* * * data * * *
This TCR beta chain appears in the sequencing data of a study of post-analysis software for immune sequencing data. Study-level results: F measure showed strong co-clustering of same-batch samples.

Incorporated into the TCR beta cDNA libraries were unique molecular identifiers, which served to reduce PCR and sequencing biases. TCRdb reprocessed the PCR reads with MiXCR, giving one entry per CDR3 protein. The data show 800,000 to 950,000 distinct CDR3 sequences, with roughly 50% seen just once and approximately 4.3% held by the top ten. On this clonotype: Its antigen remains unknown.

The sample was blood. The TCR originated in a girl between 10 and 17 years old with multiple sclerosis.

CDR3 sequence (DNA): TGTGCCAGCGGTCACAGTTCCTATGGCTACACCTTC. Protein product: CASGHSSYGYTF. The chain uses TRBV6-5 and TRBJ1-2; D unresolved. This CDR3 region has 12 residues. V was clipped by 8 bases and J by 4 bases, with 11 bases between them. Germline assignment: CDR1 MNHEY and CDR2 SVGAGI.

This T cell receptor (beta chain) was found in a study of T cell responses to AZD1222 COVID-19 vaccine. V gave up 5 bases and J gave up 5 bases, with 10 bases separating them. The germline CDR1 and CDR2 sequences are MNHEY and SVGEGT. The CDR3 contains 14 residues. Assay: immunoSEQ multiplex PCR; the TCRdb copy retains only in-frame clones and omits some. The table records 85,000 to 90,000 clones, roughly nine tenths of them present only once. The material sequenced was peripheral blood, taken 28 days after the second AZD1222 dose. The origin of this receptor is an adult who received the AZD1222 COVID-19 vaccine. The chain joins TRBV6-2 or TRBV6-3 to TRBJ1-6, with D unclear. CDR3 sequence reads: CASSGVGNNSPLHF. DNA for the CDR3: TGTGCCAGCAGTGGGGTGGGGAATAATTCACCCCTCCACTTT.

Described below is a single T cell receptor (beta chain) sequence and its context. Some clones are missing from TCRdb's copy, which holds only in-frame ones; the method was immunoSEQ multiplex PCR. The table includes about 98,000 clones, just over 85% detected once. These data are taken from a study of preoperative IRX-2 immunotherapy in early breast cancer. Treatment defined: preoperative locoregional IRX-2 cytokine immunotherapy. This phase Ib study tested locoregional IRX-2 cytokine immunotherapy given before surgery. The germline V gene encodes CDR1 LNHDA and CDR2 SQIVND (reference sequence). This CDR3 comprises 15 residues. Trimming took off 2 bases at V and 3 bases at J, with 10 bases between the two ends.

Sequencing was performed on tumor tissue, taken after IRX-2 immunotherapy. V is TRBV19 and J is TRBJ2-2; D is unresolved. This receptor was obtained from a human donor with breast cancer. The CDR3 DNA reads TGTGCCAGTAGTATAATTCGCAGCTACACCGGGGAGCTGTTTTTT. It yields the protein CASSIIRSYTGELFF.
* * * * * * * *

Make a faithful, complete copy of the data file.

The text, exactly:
This TCR beta chain appears in the sequencing data of a study of post-analysis software for immune sequencing data. Study-level results: F measure showed strong co-clustering of same-batch samples.

Incorporated into the TCR beta cDNA libraries were unique molecular identifiers, which served to reduce PCR and sequencing biases. TCRdb reprocessed the PCR reads with MiXCR, giving one entry per CDR3 protein. The data show 800,000 to 950,000 distinct CDR3 sequences, with roughly 50% seen just once and approximately 4.3% held by the top ten. On this clonotype: Its antigen remains unknown.

The sample was blood. The TCR originated in a girl between 10 and 17 years old with multiple sclerosis.

CDR3 sequence (DNA): TGTGCCAGCGGTCACAGTTCCTATGGCTACACCTTC. Protein product: CASGHSSYGYTF. The chain uses TRBV6-5 and TRBJ1-2; D unresolved. This CDR3 region has 12 residues. V was clipped by 8 bases and J by 4 bases, with 11 bases between them. Germline assignment: CDR1 MNHEY and CDR2 SVGAGI.

This T cell receptor (beta chain) was found in a study of T cell responses to AZD1222 COVID-19 vaccine. V gave up 5 bases and J gave up 5 bases, with 10 bases separating them. The germline CDR1 and CDR2 sequences are MNHEY and SVGEGT. The CDR3 contains 14 residues. Assay: immunoSEQ multiplex PCR; the TCRdb copy retains only in-frame clones and omits some. The table records 85,000 to 90,000 clones, roughly nine tenths of them present only once. The material sequenced was peripheral blood, taken 28 days after the second AZD1222 dose. The origin of this receptor is an adult who received the AZD1222 COVID-19 vaccine. The chain joins TRBV6-2 or TRBV6-3 to TRBJ1-6, with D unclear. CDR3 sequence reads: CASSGVGNNSPLHF. DNA for the CDR3: TGTGCCAGCAGTGGGGTGGGGAATAATTCACCCCTCCACTTT.

Described below is a single T cell receptor (beta chain) sequence and its context. Some clones are missing from TCRdb's copy, which holds only in-frame ones; the method was immunoSEQ multiplex PCR. The table includes about 98,000 clones, just over 85% detected once. These data are taken from a study of preoperative IRX-2 immunotherapy in early breast cancer. Treatment defined: preoperative locoregional IRX-2 cytokine immunotherapy. This phase Ib study tested locoregional IRX-2 cytokine immunotherapy given before surgery. The germline V gene encodes CDR1 LNHDA and CDR2 SQIVND (reference sequence). This CDR3 comprises 15 residues. Trimming took off 2 bases at V and 3 bases at J, with 10 bases between the two ends.

Sequencing was performed on tumor tissue, taken after IRX-2 immunotherapy. V is TRBV19 and J is TRBJ2-2; D is unresolved. This receptor was obtained from a human donor with breast cancer. The CDR3 DNA reads TGTGCCAGTAGTATAATTCGCAGCTACACCGGGGAGCTGTTTTTT. It yields the protein CASSIIRSYTGELFF.